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Pinehurst residents seek playground improvements


Pinehurst resident Renee Staton has a dream. She loves to take her 2-year old son, Michael, to the park, but there aren't any good parks for small children within walking distance of her home.

Pinehurst Playfield is a small park (about 1.3 acres) located at 14th Avenue NE, between NE 120th and NE 123rd. It currently includes a playground, a small sports field, a basketball court and a modest shelter house.

As a mom, Staton is concerned about allowing her son to play on the aging metal equipment on the playground. She considers the end of the slide at Pinehurst Playfield to be too high off the ground and the gravel surface of the playground to be less safe, especially for small children. Though she appreciates the fact that at least the playground has some equipment, she believes the park is needs improvements to make it safer for young children.

When Staton attended a Seattle Parks Department meeting in February, she learned that while renovating Pinehurst Playfield was not a high priority for the department, such a project might still be possible through the City's Neighborhood Matching Fund program.

That prompted Staton to form a citizens group called Friends of Pinehurst Playfield with the help of two other local residents, Jane Lewis and Jeanne Gleason. The group's first task was to ask their community what improvements they would like to see made to their park.

Friends of Pinehurst Playfield obtained a $750 grant from the City's Department of Neighborhoods to mail a survey to 2,800 households in their community. Though the group compiled a long wish list, based on the survey responses, Staton is hoping to receive more input, especially from people who use Pinehurst's basketball court. According to Staton, the design and placement of the court may need to be changed to conform with land use codes.

Other proposed changes to the park which are part of the Pinehurst neighborhood's wish list include the following: new plastic playground equipment, which the group believes would be safer for young children; a safer playground surface, such as wood chips, to replace the playground's current gravel surface; a community information kiosk; more plants and trees; and changes to make the park more accessible to those with disabilities.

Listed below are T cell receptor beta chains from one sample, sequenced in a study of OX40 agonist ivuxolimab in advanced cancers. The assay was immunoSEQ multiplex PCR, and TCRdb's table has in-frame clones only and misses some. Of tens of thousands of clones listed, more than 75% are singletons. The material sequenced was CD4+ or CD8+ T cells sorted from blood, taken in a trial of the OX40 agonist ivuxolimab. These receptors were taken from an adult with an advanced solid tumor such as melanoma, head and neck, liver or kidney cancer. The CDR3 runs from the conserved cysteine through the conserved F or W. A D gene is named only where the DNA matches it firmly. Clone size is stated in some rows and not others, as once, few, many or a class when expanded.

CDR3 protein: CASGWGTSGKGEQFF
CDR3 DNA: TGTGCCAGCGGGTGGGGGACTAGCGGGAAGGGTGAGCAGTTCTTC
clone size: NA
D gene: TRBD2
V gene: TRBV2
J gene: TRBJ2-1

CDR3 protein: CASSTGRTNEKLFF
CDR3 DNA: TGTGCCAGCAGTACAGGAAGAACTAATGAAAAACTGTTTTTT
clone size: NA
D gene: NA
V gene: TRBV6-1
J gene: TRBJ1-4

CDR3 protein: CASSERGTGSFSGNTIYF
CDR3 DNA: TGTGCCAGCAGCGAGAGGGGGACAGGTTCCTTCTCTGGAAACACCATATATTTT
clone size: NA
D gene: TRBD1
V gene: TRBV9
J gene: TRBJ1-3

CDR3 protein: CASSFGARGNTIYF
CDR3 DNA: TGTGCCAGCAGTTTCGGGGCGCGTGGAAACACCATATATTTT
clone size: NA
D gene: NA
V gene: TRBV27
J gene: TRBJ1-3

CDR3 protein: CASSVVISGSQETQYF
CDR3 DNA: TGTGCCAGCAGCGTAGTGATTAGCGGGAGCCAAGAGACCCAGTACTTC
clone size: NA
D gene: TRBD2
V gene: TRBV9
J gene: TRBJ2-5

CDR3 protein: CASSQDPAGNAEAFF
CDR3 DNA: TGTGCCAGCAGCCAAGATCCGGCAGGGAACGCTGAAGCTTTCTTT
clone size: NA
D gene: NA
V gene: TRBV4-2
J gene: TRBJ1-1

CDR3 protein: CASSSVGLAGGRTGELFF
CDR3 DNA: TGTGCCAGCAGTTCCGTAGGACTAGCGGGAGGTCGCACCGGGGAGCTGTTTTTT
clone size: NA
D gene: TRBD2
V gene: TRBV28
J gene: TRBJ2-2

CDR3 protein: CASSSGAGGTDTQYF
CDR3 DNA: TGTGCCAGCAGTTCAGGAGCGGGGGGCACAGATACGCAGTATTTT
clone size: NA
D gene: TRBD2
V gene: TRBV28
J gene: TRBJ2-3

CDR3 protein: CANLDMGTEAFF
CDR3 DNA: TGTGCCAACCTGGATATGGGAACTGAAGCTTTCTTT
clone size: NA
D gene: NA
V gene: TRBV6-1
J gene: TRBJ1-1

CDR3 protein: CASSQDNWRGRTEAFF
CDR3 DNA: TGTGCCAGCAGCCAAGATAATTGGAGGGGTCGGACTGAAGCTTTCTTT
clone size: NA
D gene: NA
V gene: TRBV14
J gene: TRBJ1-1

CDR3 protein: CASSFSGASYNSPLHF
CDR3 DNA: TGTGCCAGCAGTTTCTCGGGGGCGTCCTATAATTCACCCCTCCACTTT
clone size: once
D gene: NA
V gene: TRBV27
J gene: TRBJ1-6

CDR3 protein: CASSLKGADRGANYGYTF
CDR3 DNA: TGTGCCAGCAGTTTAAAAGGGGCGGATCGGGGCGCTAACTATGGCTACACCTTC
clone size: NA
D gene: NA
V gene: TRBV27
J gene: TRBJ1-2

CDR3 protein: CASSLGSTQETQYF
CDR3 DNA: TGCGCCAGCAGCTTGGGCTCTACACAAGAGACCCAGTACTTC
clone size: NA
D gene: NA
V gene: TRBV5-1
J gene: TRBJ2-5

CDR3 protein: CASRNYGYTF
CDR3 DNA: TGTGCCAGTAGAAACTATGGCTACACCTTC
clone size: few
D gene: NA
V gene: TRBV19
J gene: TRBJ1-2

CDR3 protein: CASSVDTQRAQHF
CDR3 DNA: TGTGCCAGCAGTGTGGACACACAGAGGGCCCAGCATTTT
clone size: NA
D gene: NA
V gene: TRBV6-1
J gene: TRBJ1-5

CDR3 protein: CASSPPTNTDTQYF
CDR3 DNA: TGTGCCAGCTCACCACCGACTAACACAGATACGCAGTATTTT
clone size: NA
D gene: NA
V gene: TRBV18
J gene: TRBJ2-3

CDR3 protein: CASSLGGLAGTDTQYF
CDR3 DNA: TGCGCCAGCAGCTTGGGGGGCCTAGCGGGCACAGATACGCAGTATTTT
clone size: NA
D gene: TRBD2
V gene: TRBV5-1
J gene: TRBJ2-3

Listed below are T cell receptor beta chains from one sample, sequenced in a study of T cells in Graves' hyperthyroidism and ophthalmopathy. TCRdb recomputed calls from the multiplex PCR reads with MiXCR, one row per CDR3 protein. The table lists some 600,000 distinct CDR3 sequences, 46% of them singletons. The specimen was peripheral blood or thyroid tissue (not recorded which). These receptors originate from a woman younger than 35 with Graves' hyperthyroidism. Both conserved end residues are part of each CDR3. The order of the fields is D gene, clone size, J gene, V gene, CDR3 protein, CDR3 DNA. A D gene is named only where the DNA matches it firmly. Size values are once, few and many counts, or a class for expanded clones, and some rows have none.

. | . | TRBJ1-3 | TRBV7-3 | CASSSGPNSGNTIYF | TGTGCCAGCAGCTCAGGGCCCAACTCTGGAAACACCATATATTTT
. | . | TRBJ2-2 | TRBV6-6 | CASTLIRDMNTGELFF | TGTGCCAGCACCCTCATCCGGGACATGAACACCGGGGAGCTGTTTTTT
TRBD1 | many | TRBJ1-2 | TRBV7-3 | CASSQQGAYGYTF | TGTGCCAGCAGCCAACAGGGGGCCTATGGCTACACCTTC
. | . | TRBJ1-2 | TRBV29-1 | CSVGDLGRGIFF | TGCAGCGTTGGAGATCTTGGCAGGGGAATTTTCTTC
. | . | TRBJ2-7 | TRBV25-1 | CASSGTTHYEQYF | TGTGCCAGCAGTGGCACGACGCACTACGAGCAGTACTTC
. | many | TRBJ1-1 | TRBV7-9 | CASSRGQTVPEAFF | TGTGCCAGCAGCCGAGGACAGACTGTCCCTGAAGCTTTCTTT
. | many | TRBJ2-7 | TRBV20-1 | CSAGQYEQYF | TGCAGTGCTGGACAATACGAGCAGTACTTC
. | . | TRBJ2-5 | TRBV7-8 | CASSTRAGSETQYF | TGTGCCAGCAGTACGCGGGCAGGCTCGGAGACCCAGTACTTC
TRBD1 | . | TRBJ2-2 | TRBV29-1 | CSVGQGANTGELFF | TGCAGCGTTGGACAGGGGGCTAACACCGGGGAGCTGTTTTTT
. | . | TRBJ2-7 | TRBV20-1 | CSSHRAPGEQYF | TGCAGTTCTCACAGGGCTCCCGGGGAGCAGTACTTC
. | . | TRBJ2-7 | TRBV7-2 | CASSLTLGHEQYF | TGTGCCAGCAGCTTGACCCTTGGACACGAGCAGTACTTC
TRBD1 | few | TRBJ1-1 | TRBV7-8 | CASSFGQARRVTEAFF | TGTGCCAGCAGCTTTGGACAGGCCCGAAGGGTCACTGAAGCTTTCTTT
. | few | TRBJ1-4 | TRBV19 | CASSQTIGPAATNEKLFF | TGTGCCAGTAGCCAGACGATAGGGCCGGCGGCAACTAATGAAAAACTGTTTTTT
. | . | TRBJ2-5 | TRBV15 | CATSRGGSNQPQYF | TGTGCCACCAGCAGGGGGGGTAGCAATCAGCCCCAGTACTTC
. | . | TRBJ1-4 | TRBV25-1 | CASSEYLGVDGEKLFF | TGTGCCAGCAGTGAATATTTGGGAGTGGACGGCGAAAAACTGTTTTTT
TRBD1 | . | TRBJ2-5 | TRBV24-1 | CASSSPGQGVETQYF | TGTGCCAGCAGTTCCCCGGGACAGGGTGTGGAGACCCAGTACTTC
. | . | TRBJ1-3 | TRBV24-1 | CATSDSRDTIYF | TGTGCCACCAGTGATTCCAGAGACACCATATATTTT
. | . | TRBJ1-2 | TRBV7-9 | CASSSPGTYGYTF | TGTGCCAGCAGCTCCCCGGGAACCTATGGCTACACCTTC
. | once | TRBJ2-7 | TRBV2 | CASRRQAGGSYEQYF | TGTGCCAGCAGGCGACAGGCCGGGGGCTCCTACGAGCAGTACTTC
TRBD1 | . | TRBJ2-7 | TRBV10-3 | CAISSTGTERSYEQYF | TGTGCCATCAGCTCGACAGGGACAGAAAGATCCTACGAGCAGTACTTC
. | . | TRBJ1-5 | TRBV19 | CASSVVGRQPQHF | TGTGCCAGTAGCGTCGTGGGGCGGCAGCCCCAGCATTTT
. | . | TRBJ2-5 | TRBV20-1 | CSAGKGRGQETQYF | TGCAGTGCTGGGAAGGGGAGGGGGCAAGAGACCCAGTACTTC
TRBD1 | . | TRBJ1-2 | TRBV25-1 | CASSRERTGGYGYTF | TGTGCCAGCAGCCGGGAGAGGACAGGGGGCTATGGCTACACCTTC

Another potentially costly improvement, which Staton's group would like to see, is to have the Shelter House, currently used for storage, opened for public use.

While some neighborhood parents like Staton may be most concerned with the quality of the park's facilities, Pinehurst Playfield is also of concern to neighbors who complain that its use by the North Seattle Baseball Association's PONY League program and other park visitors has created parking congestion in the surrounding area.

Pinehurst neighbors say parents who bring their children to the park for youth league games often block driveways and mailboxes and double park.

Friends of Pinehurst Playfield have proposed plans to deal with this concern. Barbara Questad and Karla Justice, who are both members of FOPP and Pinehurst residents, suggest reorienting the parking along 14th Avenue NE, from parallel parking to angled parking spaces. Questad and Justice say this would allow a total of 22 parking spaces on 14th Avenue NE.

Neighbors have also proposed asking local businesses that are closed when games are being held to allow park visitors to use their parking spaces.

Sonja Richter, the Seattle Police department's Crime Prevention worker for the area, has offered to circulate maps of the area among parking enforcement officers to make them more aware of where the illegal parking is in the Pinehurst area.

Steve Birdsall, vice president of the North Seattle Baseball Association, also urges Pinehurst residents to report specific incidents of illegal parking by PONY League parents to him so that he can better address these issues within his organization.

Lisa Kuh, a Wallingford resident who has been involved in a two-year project to renovate Meridian Playfield in her community, said improving neighborhood parks has another, surprising benefit: increased use by local residents, which often leads to a lower crime rate because citizens tend to be more likely to call police when they see illegal activity occurring.

Thanks to several grants from state, county and city agencies which total approximately $43,000, given to the Parks Department improvements for Pinehurst Playfield are already planned. These include a new back stop, dug out benches, in-field turf renovation, storage boxes, fence repair, a bike rack, and portable score board and home run fence. The department hopes to complete the improvements between this coming January and March.

Friends of Pinehurst Playfield needs commitments from neighbors to help with both money and volunteer hours in order to proceed with the next phase of the project.

For more information about Friends of Pinehurst Playfield, call Renee Staton at 366-9472.